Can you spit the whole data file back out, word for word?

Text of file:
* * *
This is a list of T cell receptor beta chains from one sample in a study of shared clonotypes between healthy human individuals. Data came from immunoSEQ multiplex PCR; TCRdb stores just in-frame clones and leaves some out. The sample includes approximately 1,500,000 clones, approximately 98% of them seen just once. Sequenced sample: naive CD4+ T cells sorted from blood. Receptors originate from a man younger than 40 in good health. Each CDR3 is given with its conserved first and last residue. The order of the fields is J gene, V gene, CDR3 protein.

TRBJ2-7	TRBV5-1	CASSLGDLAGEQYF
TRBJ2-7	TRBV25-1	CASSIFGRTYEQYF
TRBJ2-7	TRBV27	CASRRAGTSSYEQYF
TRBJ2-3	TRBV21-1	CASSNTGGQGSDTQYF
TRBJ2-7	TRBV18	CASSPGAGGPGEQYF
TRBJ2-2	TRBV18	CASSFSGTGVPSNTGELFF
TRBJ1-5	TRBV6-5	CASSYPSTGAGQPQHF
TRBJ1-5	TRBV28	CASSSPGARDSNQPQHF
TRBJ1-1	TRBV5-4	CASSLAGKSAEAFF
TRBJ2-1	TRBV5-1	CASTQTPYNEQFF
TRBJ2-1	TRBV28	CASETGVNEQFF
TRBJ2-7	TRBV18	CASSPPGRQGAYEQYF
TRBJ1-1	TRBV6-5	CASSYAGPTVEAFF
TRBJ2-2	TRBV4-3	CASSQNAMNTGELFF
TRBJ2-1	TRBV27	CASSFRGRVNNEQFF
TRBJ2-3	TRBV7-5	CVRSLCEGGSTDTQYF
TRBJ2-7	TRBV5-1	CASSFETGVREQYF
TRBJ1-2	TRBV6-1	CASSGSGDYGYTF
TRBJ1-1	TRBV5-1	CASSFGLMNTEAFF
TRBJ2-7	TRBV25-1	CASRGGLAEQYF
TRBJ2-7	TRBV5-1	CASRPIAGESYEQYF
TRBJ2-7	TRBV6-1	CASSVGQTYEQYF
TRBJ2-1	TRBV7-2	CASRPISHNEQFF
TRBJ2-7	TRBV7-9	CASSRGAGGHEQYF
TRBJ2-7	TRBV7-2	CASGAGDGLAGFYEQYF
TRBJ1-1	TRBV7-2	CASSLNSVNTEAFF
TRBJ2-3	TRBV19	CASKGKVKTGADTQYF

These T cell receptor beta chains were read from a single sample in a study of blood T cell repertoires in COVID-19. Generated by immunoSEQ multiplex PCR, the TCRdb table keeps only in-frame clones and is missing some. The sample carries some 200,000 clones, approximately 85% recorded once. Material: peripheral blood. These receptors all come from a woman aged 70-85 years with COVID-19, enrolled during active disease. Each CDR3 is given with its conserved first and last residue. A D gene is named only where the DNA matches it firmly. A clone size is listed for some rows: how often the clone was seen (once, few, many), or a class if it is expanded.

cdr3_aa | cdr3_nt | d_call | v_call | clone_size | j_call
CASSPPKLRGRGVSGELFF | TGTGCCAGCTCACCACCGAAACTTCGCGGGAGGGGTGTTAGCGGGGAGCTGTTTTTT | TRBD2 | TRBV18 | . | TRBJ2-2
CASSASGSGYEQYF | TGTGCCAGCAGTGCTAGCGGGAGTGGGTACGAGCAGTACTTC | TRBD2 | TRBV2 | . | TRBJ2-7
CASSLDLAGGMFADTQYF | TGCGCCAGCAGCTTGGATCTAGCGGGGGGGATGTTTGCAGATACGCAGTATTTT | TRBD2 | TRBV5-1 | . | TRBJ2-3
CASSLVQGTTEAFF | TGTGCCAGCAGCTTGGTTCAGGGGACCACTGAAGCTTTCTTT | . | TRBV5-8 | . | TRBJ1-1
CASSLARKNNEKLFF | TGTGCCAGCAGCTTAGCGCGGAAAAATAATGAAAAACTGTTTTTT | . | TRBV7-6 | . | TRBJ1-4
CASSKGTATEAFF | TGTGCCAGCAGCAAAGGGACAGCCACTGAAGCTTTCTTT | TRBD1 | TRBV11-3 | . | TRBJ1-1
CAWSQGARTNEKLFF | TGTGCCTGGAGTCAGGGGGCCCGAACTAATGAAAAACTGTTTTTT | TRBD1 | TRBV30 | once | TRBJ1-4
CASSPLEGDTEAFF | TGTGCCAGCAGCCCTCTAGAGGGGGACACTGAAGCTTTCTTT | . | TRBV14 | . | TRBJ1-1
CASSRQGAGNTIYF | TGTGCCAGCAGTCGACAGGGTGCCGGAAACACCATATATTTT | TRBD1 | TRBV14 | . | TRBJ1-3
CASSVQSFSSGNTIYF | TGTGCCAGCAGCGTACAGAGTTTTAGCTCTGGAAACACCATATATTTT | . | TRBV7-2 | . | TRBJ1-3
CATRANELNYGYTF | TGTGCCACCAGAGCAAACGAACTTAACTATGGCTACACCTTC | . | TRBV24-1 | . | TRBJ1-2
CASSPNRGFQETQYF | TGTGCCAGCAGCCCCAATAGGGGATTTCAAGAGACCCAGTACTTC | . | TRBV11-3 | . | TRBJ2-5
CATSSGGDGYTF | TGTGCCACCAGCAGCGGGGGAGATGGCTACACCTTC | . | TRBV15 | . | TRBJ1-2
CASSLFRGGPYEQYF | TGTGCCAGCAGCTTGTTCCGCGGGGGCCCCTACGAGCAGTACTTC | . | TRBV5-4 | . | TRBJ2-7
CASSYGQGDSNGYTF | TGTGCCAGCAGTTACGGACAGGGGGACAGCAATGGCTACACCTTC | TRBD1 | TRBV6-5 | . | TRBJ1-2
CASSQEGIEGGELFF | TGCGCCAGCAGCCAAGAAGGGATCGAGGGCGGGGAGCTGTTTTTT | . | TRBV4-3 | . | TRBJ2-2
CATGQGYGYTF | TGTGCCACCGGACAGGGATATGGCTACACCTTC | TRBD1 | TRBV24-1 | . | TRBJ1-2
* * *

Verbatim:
This is a list of T cell receptor beta chains from one sample in a study of shared clonotypes between healthy human individuals. Data came from immunoSEQ multiplex PCR; TCRdb stores just in-frame clones and leaves some out. The sample includes approximately 1,500,000 clones, approximately 98% of them seen just once. Sequenced sample: naive CD4+ T cells sorted from blood. Receptors originate from a man younger than 40 in good health. Each CDR3 is given with its conserved first and last residue. The order of the fields is J gene, V gene, CDR3 protein.

TRBJ2-7	TRBV5-1	CASSLGDLAGEQYF
TRBJ2-7	TRBV25-1	CASSIFGRTYEQYF
TRBJ2-7	TRBV27	CASRRAGTSSYEQYF
TRBJ2-3	TRBV21-1	CASSNTGGQGSDTQYF
TRBJ2-7	TRBV18	CASSPGAGGPGEQYF
TRBJ2-2	TRBV18	CASSFSGTGVPSNTGELFF
TRBJ1-5	TRBV6-5	CASSYPSTGAGQPQHF
TRBJ1-5	TRBV28	CASSSPGARDSNQPQHF
TRBJ1-1	TRBV5-4	CASSLAGKSAEAFF
TRBJ2-1	TRBV5-1	CASTQTPYNEQFF
TRBJ2-1	TRBV28	CASETGVNEQFF
TRBJ2-7	TRBV18	CASSPPGRQGAYEQYF
TRBJ1-1	TRBV6-5	CASSYAGPTVEAFF
TRBJ2-2	TRBV4-3	CASSQNAMNTGELFF
TRBJ2-1	TRBV27	CASSFRGRVNNEQFF
TRBJ2-3	TRBV7-5	CVRSLCEGGSTDTQYF
TRBJ2-7	TRBV5-1	CASSFETGVREQYF
TRBJ1-2	TRBV6-1	CASSGSGDYGYTF
TRBJ1-1	TRBV5-1	CASSFGLMNTEAFF
TRBJ2-7	TRBV25-1	CASRGGLAEQYF
TRBJ2-7	TRBV5-1	CASRPIAGESYEQYF
TRBJ2-7	TRBV6-1	CASSVGQTYEQYF
TRBJ2-1	TRBV7-2	CASRPISHNEQFF
TRBJ2-7	TRBV7-9	CASSRGAGGHEQYF
TRBJ2-7	TRBV7-2	CASGAGDGLAGFYEQYF
TRBJ1-1	TRBV7-2	CASSLNSVNTEAFF
TRBJ2-3	TRBV19	CASKGKVKTGADTQYF

These T cell receptor beta chains were read from a single sample in a study of blood T cell repertoires in COVID-19. Generated by immunoSEQ multiplex PCR, the TCRdb table keeps only in-frame clones and is missing some. The sample carries some 200,000 clones, approximately 85% recorded once. Material: peripheral blood. These receptors all come from a woman aged 70-85 years with COVID-19, enrolled during active disease. Each CDR3 is given with its conserved first and last residue. A D gene is named only where the DNA matches it firmly. A clone size is listed for some rows: how often the clone was seen (once, few, many), or a class if it is expanded.

cdr3_aa | cdr3_nt | d_call | v_call | clone_size | j_call
CASSPPKLRGRGVSGELFF | TGTGCCAGCTCACCACCGAAACTTCGCGGGAGGGGTGTTAGCGGGGAGCTGTTTTTT | TRBD2 | TRBV18 | . | TRBJ2-2
CASSASGSGYEQYF | TGTGCCAGCAGTGCTAGCGGGAGTGGGTACGAGCAGTACTTC | TRBD2 | TRBV2 | . | TRBJ2-7
CASSLDLAGGMFADTQYF | TGCGCCAGCAGCTTGGATCTAGCGGGGGGGATGTTTGCAGATACGCAGTATTTT | TRBD2 | TRBV5-1 | . | TRBJ2-3
CASSLVQGTTEAFF | TGTGCCAGCAGCTTGGTTCAGGGGACCACTGAAGCTTTCTTT | . | TRBV5-8 | . | TRBJ1-1
CASSLARKNNEKLFF | TGTGCCAGCAGCTTAGCGCGGAAAAATAATGAAAAACTGTTTTTT | . | TRBV7-6 | . | TRBJ1-4
CASSKGTATEAFF | TGTGCCAGCAGCAAAGGGACAGCCACTGAAGCTTTCTTT | TRBD1 | TRBV11-3 | . | TRBJ1-1
CAWSQGARTNEKLFF | TGTGCCTGGAGTCAGGGGGCCCGAACTAATGAAAAACTGTTTTTT | TRBD1 | TRBV30 | once | TRBJ1-4
CASSPLEGDTEAFF | TGTGCCAGCAGCCCTCTAGAGGGGGACACTGAAGCTTTCTTT | . | TRBV14 | . | TRBJ1-1
CASSRQGAGNTIYF | TGTGCCAGCAGTCGACAGGGTGCCGGAAACACCATATATTTT | TRBD1 | TRBV14 | . | TRBJ1-3
CASSVQSFSSGNTIYF | TGTGCCAGCAGCGTACAGAGTTTTAGCTCTGGAAACACCATATATTTT | . | TRBV7-2 | . | TRBJ1-3
CATRANELNYGYTF | TGTGCCACCAGAGCAAACGAACTTAACTATGGCTACACCTTC | . | TRBV24-1 | . | TRBJ1-2
CASSPNRGFQETQYF | TGTGCCAGCAGCCCCAATAGGGGATTTCAAGAGACCCAGTACTTC | . | TRBV11-3 | . | TRBJ2-5
CATSSGGDGYTF | TGTGCCACCAGCAGCGGGGGAGATGGCTACACCTTC | . | TRBV15 | . | TRBJ1-2
CASSLFRGGPYEQYF | TGTGCCAGCAGCTTGTTCCGCGGGGGCCCCTACGAGCAGTACTTC | . | TRBV5-4 | . | TRBJ2-7
CASSYGQGDSNGYTF | TGTGCCAGCAGTTACGGACAGGGGGACAGCAATGGCTACACCTTC | TRBD1 | TRBV6-5 | . | TRBJ1-2
CASSQEGIEGGELFF | TGCGCCAGCAGCCAAGAAGGGATCGAGGGCGGGGAGCTGTTTTTT | . | TRBV4-3 | . | TRBJ2-2
CATGQGYGYTF | TGTGCCACCGGACAGGGATATGGCTACACCTTC | TRBD1 | TRBV24-1 | . | TRBJ1-2